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Top EU law professor says it's time to cancel Brexit

An anti-Brexit activist holds placards at the media centre outside the Houses of Parliament, London on December 12, 2018. Photo: NurPhoto for Getty

A top expert in EU law has urged Britain to revoke Article 50 and halt plans for Brexit – at least for now.

Phil Syrpis, a professor in EU law at Bristol University, argued that the time had come to abandon negotiations for Brexit, under a plan of “revoke and reconsider.”

Syrpis set out why he believed there was little credible alternative to halting Brexit in a blog for the London School of Economics.

He highlighted two key issues – the ruling by the European Court of Justice that the United Kingdom can unilaterally revoke Article 50, and the EU’s stance that they are not prepared to renegotiate the Withdrawal Agreement.

The professor argued that UK prime minister Theresa May’s agreement was unacceptable to both Remainers and Leavers. Because there will be more negotiations with the EU over the future relationship, the default position would not be to remain part of the union, but to move to the backstop agreement.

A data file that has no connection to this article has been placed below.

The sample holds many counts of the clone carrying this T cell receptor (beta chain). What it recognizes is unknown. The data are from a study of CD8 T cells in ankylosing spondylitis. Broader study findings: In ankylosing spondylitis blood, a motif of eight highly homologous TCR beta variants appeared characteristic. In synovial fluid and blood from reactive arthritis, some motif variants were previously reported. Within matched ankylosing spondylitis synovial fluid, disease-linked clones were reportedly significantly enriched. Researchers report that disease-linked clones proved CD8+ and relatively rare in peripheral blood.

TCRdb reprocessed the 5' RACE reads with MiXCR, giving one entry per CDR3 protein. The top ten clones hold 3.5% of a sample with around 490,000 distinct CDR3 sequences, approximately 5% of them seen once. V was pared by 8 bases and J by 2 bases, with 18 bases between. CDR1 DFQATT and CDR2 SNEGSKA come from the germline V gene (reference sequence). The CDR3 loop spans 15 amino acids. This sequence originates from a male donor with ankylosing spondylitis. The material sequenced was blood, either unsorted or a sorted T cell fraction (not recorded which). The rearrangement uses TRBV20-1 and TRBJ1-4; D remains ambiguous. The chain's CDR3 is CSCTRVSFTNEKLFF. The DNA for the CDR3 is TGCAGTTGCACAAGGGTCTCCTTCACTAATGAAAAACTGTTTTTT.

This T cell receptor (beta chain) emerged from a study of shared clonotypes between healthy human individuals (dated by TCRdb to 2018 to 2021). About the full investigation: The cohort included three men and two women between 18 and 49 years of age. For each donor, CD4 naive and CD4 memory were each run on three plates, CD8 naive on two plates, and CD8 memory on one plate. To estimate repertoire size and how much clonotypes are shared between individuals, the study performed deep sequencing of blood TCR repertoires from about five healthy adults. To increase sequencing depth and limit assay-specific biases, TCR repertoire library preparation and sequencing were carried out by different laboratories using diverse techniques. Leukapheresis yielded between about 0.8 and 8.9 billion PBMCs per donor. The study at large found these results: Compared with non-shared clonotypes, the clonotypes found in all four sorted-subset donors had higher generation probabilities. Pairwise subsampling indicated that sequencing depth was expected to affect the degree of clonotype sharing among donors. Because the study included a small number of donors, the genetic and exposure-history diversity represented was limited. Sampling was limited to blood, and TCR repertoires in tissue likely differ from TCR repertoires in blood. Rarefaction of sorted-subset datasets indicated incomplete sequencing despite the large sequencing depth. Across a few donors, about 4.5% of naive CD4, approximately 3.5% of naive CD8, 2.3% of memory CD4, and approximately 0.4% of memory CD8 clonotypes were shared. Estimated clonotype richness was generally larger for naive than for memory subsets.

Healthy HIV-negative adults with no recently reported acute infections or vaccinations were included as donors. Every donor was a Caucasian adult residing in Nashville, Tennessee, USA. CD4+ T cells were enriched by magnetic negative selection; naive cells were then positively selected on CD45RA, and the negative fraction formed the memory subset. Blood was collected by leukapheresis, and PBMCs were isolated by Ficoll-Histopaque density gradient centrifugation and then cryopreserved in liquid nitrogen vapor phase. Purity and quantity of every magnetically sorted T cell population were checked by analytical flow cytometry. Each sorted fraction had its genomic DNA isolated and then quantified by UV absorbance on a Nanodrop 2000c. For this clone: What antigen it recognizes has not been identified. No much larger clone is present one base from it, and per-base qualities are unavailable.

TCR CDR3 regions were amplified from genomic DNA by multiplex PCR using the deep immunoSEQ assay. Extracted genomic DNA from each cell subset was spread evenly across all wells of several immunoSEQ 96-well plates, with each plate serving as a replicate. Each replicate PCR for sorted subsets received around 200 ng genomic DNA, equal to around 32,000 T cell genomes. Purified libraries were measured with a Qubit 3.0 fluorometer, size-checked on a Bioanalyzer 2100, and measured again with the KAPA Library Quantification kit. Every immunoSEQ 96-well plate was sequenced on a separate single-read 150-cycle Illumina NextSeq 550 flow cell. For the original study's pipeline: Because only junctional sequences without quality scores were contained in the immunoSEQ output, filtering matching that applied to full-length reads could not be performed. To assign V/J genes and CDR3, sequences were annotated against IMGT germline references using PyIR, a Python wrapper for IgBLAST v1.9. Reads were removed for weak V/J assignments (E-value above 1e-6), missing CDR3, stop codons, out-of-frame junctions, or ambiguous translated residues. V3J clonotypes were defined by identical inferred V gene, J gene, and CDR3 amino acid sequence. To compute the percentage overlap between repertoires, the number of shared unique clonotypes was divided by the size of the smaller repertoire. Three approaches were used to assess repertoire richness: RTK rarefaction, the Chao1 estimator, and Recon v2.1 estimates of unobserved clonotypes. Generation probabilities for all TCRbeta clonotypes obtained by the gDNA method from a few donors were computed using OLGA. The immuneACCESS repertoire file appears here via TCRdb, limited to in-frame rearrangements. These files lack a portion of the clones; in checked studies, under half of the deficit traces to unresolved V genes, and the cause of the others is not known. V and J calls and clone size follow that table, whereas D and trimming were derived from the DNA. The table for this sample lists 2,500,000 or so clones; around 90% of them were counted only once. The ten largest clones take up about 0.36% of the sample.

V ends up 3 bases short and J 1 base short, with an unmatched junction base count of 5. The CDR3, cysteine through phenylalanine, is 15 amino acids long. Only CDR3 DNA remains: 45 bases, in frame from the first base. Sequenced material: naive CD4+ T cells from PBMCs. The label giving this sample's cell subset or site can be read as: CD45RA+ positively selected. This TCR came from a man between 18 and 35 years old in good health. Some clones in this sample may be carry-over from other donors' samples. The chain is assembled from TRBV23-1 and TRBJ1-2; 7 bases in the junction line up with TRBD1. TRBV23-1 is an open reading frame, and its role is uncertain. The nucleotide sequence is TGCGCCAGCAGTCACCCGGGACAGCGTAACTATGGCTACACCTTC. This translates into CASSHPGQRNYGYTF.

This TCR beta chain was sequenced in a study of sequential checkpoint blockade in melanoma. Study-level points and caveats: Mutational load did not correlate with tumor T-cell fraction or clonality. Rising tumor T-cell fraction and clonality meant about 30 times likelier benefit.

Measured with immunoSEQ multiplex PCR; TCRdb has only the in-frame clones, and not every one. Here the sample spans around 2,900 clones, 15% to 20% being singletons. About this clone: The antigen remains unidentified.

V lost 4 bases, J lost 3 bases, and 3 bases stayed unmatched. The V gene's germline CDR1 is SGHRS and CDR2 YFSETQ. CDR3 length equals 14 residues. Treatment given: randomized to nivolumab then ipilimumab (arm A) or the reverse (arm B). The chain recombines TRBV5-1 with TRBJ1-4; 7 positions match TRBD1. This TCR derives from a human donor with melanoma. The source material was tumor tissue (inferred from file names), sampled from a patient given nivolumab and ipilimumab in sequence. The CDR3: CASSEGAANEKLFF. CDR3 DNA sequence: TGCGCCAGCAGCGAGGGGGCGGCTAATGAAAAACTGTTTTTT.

Syrpis said he was sceptical that any better deal could be negotiated by Labour. Its plan for a customs union, access to the single market and exemption from the EU’s state aid rules did not appear to be “workable”, to command strong popular support or seem likely to be agreed on by the EU.

He also dismissed the possibility of “Norway plus” and claimed the so-called “People’s Vote” campaign for another referendum “acted as distraction, shifting attention away from the case for remain.”

He concluded that the choice was between the UK government’s Withdrawal Agreement, leaving without a deal and revoking Article 50 – and recommended a policy of “revoke and reconsider”.

Syrpis concluded that disappointed Brexiters and Remainers could come together over a plan to call off the Withdrawal Agreement.

He said he expected there would be little will to restart the Brexit process, but were a consensus to emerge, Article 50 could be triggered again.

READ MORE: What is a no-deal Brexit?